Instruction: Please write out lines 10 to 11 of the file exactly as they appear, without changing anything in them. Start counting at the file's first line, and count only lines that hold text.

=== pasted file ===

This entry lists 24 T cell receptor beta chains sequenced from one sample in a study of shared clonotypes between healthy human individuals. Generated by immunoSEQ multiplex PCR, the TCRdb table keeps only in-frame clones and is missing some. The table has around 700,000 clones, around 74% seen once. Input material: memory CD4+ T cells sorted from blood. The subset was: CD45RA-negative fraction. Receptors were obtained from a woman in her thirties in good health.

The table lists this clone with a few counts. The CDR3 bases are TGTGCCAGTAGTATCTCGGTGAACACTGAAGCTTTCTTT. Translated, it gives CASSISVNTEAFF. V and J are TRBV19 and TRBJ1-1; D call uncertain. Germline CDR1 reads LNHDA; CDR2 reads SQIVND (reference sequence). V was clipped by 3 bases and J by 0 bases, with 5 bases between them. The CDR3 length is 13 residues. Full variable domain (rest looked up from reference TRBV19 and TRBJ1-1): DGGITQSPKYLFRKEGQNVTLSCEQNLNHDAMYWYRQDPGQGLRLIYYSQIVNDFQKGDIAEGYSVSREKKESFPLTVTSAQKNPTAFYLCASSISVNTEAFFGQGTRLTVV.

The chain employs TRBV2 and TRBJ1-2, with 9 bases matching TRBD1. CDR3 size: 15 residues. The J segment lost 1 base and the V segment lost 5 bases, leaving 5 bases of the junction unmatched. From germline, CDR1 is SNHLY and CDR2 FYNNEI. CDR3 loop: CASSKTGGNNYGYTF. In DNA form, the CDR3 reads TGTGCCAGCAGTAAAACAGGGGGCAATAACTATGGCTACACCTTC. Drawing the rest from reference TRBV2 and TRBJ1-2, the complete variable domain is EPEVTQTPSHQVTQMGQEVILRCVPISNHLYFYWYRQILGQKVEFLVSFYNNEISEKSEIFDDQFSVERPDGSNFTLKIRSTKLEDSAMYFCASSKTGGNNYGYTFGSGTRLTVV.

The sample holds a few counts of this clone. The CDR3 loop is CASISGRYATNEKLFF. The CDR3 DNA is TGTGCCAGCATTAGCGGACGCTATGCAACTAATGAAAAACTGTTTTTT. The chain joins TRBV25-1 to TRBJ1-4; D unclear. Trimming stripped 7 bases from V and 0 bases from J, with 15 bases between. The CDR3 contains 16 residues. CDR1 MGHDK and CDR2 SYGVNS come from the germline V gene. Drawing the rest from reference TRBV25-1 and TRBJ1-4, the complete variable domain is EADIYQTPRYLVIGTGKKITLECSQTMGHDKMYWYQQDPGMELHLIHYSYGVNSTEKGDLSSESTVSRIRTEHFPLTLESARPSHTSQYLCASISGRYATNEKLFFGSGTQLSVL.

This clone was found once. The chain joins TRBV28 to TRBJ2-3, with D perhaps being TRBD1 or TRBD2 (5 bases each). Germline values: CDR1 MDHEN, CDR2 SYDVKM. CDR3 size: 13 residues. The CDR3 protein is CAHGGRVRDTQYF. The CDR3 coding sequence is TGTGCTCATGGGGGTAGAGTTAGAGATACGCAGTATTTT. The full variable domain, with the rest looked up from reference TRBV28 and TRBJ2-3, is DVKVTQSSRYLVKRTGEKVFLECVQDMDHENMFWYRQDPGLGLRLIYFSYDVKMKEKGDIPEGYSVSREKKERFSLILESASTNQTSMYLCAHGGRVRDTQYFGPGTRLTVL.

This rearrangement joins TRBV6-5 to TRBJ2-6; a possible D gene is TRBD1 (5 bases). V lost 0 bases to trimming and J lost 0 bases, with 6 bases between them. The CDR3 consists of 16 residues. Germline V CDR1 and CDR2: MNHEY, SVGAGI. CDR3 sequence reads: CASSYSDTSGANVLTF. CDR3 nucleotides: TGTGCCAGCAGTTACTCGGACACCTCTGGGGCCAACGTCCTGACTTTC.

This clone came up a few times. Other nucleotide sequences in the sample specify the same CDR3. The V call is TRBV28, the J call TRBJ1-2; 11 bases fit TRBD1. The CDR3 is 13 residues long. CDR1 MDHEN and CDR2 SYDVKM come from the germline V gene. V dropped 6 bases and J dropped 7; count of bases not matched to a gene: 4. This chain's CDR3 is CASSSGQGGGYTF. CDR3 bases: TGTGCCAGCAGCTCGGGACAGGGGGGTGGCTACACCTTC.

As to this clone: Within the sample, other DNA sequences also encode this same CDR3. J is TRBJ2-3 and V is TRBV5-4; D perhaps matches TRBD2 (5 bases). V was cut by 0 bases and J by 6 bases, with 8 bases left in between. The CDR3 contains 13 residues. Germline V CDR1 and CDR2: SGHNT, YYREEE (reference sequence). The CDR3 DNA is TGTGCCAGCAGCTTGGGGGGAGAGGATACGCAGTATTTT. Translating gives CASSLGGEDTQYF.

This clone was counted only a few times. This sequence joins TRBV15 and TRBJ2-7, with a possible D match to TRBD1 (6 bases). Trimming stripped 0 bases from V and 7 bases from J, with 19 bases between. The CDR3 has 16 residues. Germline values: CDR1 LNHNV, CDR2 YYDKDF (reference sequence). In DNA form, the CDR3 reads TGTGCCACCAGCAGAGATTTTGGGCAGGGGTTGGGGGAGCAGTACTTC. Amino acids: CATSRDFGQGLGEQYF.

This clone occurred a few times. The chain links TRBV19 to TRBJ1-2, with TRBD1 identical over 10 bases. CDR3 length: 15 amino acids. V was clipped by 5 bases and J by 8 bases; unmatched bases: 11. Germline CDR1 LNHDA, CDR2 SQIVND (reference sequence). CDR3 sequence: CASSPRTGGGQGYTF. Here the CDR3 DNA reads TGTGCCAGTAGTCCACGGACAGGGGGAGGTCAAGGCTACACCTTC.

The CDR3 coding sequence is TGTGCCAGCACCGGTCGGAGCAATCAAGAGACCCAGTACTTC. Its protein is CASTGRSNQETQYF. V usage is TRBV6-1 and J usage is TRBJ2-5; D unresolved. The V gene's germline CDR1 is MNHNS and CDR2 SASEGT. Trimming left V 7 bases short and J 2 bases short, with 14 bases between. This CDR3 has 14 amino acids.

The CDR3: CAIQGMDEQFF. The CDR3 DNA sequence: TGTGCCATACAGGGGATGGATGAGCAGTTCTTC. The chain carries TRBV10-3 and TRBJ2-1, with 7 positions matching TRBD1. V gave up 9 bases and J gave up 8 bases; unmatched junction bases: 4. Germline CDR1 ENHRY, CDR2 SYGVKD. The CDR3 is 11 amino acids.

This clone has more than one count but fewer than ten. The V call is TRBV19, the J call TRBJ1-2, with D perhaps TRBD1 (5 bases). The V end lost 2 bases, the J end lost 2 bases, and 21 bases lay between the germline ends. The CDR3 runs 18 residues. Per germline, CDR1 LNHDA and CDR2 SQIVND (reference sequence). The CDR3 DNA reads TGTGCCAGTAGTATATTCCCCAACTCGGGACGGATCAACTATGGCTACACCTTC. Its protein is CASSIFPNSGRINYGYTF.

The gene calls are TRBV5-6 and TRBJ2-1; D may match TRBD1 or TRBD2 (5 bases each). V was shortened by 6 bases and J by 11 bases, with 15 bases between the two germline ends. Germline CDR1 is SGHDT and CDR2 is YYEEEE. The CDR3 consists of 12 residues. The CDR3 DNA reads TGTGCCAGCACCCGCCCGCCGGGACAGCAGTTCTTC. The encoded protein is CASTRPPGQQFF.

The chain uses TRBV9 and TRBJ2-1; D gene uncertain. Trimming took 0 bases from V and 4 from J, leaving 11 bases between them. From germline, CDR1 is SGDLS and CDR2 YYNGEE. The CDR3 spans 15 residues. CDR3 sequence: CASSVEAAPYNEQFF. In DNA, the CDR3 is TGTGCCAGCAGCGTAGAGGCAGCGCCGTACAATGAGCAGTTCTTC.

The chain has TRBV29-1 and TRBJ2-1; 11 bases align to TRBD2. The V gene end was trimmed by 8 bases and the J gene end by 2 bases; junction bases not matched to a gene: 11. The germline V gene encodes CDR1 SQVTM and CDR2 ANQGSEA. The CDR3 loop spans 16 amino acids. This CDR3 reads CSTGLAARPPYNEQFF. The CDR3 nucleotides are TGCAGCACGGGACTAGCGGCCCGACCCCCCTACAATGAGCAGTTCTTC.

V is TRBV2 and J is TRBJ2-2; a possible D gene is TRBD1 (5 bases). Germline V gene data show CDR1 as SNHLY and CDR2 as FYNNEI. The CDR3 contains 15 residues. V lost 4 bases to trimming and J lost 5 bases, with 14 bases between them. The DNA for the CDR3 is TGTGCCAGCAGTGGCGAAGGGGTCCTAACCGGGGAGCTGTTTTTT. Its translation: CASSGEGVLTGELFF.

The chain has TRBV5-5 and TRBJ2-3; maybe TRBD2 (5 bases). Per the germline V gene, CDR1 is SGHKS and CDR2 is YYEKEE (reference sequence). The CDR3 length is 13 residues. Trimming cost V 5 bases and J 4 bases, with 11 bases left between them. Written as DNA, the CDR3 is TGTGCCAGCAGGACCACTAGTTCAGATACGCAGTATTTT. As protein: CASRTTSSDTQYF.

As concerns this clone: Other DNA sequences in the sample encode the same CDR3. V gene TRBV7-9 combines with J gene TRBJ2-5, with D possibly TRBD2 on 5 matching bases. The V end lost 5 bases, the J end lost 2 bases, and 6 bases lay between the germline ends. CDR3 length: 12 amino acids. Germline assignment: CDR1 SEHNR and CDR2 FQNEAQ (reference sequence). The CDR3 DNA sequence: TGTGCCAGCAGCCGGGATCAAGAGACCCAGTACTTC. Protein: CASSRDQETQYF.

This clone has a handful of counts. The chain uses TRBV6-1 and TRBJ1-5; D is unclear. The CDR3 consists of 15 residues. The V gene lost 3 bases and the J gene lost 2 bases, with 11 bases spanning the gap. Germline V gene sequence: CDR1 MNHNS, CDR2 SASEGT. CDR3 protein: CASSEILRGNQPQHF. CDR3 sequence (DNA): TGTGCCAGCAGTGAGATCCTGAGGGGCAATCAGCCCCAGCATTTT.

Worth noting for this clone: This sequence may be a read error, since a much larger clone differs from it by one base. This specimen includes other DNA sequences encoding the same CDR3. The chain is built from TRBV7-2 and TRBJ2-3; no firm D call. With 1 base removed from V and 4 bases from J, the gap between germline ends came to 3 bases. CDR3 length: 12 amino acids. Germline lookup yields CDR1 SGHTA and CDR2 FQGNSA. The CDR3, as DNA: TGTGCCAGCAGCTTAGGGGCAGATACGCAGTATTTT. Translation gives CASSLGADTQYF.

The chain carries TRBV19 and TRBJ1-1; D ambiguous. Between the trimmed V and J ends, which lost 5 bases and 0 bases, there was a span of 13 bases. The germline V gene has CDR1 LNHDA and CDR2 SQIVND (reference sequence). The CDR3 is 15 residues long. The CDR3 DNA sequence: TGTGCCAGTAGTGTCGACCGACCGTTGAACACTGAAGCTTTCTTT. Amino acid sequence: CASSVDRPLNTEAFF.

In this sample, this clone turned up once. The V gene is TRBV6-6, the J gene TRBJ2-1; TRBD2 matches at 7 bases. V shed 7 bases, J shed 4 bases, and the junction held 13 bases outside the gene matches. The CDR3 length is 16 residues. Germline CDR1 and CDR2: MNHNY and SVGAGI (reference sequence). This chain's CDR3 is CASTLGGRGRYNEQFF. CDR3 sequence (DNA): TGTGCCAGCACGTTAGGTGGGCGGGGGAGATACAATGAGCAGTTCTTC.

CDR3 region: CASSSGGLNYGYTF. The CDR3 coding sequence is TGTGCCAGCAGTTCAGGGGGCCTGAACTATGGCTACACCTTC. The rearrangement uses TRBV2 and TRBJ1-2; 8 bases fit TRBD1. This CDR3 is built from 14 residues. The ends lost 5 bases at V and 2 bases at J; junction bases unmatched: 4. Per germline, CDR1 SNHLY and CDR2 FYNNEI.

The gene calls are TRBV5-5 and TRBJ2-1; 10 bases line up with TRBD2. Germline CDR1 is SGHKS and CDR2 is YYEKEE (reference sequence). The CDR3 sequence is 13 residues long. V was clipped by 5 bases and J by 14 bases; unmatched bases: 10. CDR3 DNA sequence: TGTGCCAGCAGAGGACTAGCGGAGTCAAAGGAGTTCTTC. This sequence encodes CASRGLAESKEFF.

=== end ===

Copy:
This clone occurred a few times. The chain links TRBV19 to TRBJ1-2, with TRBD1 identical over 10 bases. CDR3 length: 15 amino acids. V was clipped by 5 bases and J by 8 bases; unmatched bases: 11. Germline CDR1 LNHDA, CDR2 SQIVND (reference sequence). CDR3 sequence: CASSPRTGGGQGYTF. Here the CDR3 DNA reads TGTGCCAGTAGTCCACGGACAGGGGGAGGTCAAGGCTACACCTTC.

The CDR3 coding sequence is TGTGCCAGCACCGGTCGGAGCAATCAAGAGACCCAGTACTTC. Its protein is CASTGRSNQETQYF. V usage is TRBV6-1 and J usage is TRBJ2-5; D unresolved. The V gene's germline CDR1 is MNHNS and CDR2 SASEGT. Trimming left V 7 bases short and J 2 bases short, with 14 bases between. This CDR3 has 14 amino acids.